[Marxism] Why American Workers Without Much Education Are Being Hammered

Louis Proyect lnp3 at panix.com
Thu Apr 23 06:32:14 MDT 2015


NY Times, Apr. 23 2015
Why American Workers Without Much Education Are Being Hammered
by Neil Irwin

The last couple of decades have been terrible for American workers 
without much education. New research calculates just how bad, and offers 
some evidence as to why that is.

In short, they face a double whammy. Less-educated Americans, especially 
men, are shifting away from manufacturing and other jobs that once 
offered higher pay, and a higher share are now working in lower-paying 
food service, cleaning and groundskeeping jobs. Simultaneously, pay 
levels are declining in almost all of the fields that employ 
less-educated workers, so even those who have held onto jobs as 
manufacturers, operators and laborers are making less than they would 
have a generation ago.

Perhaps the single most shocking number in a new review of employment 
and earnings data by researchers at the Hamilton Project, a research 
group within the Brookings Institution, is this one: The median earnings 
of working men aged 30 to 45 without a high school diploma fell 20 
percent from 1990 to 2013 when adjusted for inflation.

A group of people not earning much to begin with, in other words, has 
seen earnings plummet to $25,500 in 2013 from $31,900 in 1990 (both 
numbers are in 2013 dollars). Men with a high school diploma did only a 
little better, with a 13 percent decline in median earnings over the 
same span. Women did better than men, but it has been no era of riches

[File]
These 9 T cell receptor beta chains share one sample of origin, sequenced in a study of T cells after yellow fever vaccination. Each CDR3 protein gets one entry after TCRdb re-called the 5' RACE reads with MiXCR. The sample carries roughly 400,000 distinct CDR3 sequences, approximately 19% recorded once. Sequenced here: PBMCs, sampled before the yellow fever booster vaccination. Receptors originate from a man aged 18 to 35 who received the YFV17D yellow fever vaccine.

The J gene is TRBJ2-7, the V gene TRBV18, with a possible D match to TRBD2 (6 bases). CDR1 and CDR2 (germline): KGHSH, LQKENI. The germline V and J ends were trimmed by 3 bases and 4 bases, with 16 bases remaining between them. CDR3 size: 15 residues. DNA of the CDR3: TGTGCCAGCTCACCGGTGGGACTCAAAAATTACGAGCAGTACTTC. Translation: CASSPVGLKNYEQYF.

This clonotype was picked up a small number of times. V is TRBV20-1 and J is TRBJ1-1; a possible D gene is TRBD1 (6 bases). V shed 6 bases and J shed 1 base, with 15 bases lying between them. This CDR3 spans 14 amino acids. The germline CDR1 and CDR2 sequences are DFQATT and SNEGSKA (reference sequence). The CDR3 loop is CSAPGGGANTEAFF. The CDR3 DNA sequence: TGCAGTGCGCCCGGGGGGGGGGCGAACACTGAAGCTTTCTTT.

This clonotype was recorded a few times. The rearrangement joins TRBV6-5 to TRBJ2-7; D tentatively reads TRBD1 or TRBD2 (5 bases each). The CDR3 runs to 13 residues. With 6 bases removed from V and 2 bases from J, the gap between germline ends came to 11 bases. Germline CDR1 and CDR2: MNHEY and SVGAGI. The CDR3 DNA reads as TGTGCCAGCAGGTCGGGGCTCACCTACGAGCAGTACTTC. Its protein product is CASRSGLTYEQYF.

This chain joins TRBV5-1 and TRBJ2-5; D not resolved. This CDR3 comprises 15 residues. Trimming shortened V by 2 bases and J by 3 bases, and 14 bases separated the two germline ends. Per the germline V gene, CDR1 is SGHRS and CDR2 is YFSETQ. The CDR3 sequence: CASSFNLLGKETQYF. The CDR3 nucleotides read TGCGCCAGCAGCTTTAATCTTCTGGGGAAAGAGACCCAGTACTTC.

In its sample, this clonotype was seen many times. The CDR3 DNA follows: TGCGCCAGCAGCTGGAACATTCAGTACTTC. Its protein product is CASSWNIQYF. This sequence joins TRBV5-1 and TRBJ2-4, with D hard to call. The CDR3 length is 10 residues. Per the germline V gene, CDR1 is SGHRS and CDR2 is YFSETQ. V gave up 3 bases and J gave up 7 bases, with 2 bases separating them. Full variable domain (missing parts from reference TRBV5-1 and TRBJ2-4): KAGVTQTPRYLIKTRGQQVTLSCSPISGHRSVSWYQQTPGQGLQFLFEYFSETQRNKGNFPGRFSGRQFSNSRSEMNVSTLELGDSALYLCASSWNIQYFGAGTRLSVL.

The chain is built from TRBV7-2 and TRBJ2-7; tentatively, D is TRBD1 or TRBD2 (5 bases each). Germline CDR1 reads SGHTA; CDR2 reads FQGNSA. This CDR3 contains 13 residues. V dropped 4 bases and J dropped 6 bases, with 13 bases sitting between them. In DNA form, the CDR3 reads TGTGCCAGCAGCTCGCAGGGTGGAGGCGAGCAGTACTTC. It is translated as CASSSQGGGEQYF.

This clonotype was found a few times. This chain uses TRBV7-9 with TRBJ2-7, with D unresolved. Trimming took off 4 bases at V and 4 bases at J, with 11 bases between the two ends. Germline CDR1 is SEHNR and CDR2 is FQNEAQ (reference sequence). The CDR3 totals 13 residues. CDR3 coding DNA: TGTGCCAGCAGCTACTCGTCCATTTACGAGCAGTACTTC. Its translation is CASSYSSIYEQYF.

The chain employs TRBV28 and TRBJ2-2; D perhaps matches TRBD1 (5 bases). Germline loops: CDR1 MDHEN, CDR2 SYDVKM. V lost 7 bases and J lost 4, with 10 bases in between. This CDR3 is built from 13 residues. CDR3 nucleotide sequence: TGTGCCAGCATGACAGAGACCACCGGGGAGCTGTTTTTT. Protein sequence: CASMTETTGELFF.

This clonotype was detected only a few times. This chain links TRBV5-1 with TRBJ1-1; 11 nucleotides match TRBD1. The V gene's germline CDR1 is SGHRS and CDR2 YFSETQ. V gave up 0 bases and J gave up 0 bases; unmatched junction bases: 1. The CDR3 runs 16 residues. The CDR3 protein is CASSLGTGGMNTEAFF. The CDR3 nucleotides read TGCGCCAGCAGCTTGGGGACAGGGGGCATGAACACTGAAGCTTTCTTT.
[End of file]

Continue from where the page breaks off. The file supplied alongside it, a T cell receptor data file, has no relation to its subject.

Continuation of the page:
for less-educated women either; those without a high school diploma saw 
a 12 percent decline in median earnings, and those with a high school 
diploma or some college a 3 percent gain.

Men age 30 to 45 who are employed at the time of census survey and 
worked 750 or more hours over the previous year.
Source: Hamilton Project analysis of Census data
The difficulties of American workers, and especially those with low 
levels of education, have been well documented. What makes the latest 
analysis, by Melissa S. Kearney, Brad Hershbein and Elisa Jácome, 
interesting is in some ways its simplicity. They focused on a slice of 
census data that avoids some of the more contentious dimensions of these 
debates.

They are using data over a relatively long period, 23 years, that 
includes three recessions and three recoveries, so the results should be 
little affected by exactly where we stand within the economic cycle. 
They focus on people between ages 30 and 45, so the numbers shouldn’t be 
much affected if people choose to stay in school longer or retire 
earlier. They focus only on those who worked at least 750 hours during 
the year, sidestepping the debate over whether millions of Americans who 
have left the work force are doing so voluntarily or because they don’t 
think there are good job opportunities available to them.

There are two common stories for why this has been such a hard couple of